Be flexible about your budget in case the funder chooses to negotiate costs.

Funds from foundations, the government, and corporate giving programs require an application process. The application process should not be underrated since there are common application mistakes. They include; not reading the guidelines, not filling in all the blanks or providing enough information, not fully comprehending the foundation’s mission and inflating or low-balling the budget. Consequently you must know how to approach Financiers. Sending out the script should not be random and unorganized but well planed ahead of time. Most production companies won’t accept unsolicited scripts. Usually, it is required that an agent or lawyer send it in. (Book: The Independent Filmmakers, Guide to Film Financing. Baker & McKenzie)

Funding sources should not be limited to a single source. Direct contact with funders to support projects like yours is encouraged. Think of the funder as a resource. Ask for the guidelines, read carefully and determine personnel needs. This information will be useful for specifications about required information and how it should be arranged. Standard proposal components are: the narrative, budget, appendix of support material, and authorized signature. Sometimes proposal applications require abstracts or summaries, an explanation of budget items, and certifications. Flexibility about your budget in case the funder chooses to negotiate costs is also important. (

There are various ways to sell your material. One way is to get an agent to represent you. Agents are like bank loans; you can get one if you do not need one, and if you need one, you cannot get one. Moreover, they have a lot of clients banging at their doors. Most production companies wont read scripts unless they come through an agent so if you want to get your film made outside of competitions and funding schemes then you need to get one. Most will accept scripts to read but check their websites to see how you need to send them – format, length, email or posted etc. Additionally, make sure the script is as good as it can be, well written, formatted correctly and with no typos. (Butler, 2013)

Agents know how hard is to sell the work of new writers. It is double sell: the script and the script’s author. And if the script isn’t a high concept work or does not have a easily identifiable audience, then the agent has to work twice as hard. Start calling agencies regardless of the advice you get about who does and who does not look at new writers’ work. If you can get a bit of your pitch out to someone and he responds, you’ve just got your toe in the door – ever so slightly.

Here are some of the highest profile literary agents in the UK.

The Dench Arnold Agency represent award-winning writers, directors and heads of department. (

International Creative Management (ICM) is one of the biggest talent agencies in the world. (

Peters, Frasers, Dunlop is a leading talent and literary agency. (

Knight Hall Agency is a specialist litery agency for film, TV and theatre.


Sayle Screen reprezents writers, directors and producers for film and TV drama.


Independent Talent represents actors, directors, writers, producers, models, casting directors, presenters, comedians etc. (

William Morris Agency is an international talent and literary agency representing screenwriters, producers, directors and actors. (

The best method of getting an agent is to know one or to have a friend who is reprezented by one. The friend recommends you, and the agent is almost automatically more interested in you than he is in the huge pile of scripts he has on his desk.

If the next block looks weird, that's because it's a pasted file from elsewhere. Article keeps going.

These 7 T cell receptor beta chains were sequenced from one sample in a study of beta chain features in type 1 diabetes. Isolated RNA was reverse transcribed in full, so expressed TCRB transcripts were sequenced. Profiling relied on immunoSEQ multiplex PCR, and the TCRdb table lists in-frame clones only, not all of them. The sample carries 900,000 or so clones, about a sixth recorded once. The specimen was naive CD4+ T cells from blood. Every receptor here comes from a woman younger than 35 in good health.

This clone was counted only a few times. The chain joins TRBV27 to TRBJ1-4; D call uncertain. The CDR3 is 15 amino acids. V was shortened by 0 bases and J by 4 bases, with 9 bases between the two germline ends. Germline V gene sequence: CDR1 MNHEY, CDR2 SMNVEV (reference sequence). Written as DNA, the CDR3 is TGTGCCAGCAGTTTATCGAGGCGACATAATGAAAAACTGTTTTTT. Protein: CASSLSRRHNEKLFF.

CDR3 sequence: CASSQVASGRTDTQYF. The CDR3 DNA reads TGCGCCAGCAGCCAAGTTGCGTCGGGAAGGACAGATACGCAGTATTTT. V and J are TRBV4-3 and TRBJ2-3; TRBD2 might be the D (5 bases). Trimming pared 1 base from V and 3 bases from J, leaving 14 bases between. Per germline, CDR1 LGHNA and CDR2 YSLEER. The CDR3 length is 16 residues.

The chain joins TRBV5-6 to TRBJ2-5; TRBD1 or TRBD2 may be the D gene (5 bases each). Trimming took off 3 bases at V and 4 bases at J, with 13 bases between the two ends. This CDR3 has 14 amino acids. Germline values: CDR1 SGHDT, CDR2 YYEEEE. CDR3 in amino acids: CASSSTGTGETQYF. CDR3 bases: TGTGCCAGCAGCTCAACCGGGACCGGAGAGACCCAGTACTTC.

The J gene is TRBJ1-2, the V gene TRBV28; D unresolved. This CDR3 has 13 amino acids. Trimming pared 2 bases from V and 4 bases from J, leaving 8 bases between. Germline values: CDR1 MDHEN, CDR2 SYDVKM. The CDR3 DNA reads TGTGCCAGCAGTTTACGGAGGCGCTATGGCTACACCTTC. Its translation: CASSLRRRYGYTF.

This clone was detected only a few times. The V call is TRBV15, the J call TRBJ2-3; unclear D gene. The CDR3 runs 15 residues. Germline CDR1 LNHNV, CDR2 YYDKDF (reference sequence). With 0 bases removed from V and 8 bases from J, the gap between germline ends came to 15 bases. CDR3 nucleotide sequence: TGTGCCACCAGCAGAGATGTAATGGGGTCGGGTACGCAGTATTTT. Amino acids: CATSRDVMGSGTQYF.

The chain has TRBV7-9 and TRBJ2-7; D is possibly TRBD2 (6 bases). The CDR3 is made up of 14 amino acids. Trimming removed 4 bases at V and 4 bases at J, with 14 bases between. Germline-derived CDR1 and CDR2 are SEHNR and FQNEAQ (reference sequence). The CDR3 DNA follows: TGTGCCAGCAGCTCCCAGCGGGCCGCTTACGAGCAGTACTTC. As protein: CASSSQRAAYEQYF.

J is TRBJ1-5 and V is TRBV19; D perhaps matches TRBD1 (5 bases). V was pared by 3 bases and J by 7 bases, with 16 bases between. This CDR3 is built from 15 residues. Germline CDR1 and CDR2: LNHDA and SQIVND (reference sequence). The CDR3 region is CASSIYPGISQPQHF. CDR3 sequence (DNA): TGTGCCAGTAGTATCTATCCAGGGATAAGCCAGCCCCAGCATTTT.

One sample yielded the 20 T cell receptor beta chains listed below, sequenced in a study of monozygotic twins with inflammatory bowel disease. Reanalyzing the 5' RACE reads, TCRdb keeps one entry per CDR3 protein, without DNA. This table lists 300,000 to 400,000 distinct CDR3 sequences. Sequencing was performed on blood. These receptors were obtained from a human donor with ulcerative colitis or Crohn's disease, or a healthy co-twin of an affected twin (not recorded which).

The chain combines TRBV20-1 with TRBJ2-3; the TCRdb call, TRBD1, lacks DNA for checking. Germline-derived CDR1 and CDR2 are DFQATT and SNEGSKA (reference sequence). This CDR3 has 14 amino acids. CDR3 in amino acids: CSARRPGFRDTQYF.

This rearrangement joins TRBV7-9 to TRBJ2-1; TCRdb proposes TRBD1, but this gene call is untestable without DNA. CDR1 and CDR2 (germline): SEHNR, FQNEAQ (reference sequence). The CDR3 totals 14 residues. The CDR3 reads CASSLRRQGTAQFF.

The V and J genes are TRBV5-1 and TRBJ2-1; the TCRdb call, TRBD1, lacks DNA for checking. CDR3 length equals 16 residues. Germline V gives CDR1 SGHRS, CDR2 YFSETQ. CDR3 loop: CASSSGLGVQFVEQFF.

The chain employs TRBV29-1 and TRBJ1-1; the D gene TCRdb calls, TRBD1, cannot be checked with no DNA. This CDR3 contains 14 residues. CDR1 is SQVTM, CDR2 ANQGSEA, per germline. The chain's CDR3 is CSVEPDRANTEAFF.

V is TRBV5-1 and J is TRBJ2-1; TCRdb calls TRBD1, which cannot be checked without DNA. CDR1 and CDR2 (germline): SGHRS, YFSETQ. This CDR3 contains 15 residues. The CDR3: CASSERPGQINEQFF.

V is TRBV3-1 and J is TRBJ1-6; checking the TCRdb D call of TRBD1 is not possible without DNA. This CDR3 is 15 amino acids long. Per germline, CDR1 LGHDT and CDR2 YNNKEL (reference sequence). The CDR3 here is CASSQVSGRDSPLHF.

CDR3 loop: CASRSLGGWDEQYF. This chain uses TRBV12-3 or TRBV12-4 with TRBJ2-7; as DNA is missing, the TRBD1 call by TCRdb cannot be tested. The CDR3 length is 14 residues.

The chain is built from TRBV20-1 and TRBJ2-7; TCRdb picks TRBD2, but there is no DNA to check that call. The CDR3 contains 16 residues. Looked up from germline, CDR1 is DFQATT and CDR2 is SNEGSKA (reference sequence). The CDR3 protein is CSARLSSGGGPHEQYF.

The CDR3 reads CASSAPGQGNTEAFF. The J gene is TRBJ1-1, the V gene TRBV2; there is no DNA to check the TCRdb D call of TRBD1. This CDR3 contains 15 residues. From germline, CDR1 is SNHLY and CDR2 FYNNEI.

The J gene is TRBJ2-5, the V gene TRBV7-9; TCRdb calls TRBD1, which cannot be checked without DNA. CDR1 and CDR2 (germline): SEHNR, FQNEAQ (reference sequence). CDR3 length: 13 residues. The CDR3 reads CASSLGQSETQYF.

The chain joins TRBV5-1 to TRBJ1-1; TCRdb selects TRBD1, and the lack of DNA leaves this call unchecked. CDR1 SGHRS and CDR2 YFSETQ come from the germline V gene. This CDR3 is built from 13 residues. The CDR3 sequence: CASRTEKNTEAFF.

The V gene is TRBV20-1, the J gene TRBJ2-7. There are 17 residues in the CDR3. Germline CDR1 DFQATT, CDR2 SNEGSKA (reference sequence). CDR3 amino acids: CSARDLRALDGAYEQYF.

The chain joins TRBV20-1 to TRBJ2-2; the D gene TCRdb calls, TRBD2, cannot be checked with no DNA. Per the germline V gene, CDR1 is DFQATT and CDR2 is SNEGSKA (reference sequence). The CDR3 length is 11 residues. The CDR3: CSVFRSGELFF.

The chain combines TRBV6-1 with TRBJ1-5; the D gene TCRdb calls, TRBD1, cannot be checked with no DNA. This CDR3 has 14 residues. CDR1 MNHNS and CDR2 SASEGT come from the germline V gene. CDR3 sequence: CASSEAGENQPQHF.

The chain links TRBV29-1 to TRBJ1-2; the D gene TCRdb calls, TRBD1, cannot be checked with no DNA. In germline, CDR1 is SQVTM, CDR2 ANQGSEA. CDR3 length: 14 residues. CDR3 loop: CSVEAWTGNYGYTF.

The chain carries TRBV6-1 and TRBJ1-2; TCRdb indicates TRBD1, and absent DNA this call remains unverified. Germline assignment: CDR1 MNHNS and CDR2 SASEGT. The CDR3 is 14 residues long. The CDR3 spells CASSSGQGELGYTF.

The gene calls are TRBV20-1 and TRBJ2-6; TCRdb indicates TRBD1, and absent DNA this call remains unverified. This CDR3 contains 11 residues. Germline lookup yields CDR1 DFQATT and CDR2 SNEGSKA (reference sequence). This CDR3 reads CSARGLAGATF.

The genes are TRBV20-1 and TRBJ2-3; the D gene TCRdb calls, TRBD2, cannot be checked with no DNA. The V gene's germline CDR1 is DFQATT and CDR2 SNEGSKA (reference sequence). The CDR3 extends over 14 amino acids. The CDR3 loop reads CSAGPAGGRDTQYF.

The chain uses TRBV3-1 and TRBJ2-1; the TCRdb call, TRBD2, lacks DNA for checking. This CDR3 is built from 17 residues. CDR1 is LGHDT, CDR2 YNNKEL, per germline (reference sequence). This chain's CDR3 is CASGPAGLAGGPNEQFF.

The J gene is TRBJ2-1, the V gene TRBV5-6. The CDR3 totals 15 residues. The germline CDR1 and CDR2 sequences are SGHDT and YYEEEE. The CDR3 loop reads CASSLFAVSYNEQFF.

Use your imagination and come up with your own ideas. If the conventional routes don’t work out. This is called Shameless Stratagem method. You can dress like a Pizza delivery boy and deliver your script to a top agent or producer using a Pizza Box. But keep in ming that you might be ignored or treated like a crazy. (Book: The Perfect Screenplay, Writing it and Selling it. Katherine Atwell Herbert)

You need to know how to market yourself. One step to achieving this is by creating your own social media, an important first step since when people first hear about you, they will Google you to see what other credits you have, and will make a judgment call based on the personality you show in your tweets, Facebook messages, LinkedIn posts. They will also check you out on to see what projects you may have been involved in. Moreover, you need to know how to network. The key to great networking is to become a good listener. Ask others about themselves and be prepared to listen intently people will assume immediately that you are worth remembering. (

You also need to know about film gatherings. There are a few key events where filmmakers gather looking for new scripts and ideas for features, shorts, documentaries, and web series. Among the important ones are:,, Hollywood Reporter and Variety. These important publications are where you can find out about important trade and industry events.

Distribution is also a key process in the film industry. If you don’t distribute your film, nobody is going to watch it. There is a difference between self-distribution and having a distributor. Use of social media distribution such as Youtube, vimeo, daily motion and renderyard are among the popular self-distribution internet sites. These platforms also provide a strong network facility for new talents. Through renderyard you can upload, promote and sell your production. Independent artist are delivering their work through these platforms for millions of audience around the world every day. Filmmakers want to be able to get revenue from it (

If you need to find cast or crew for your projects, start with places like SHOOTING PEOPLE, TALENT CIRCLE, THE KNOWLEDGE, MANDY and CASTING CALL PRO.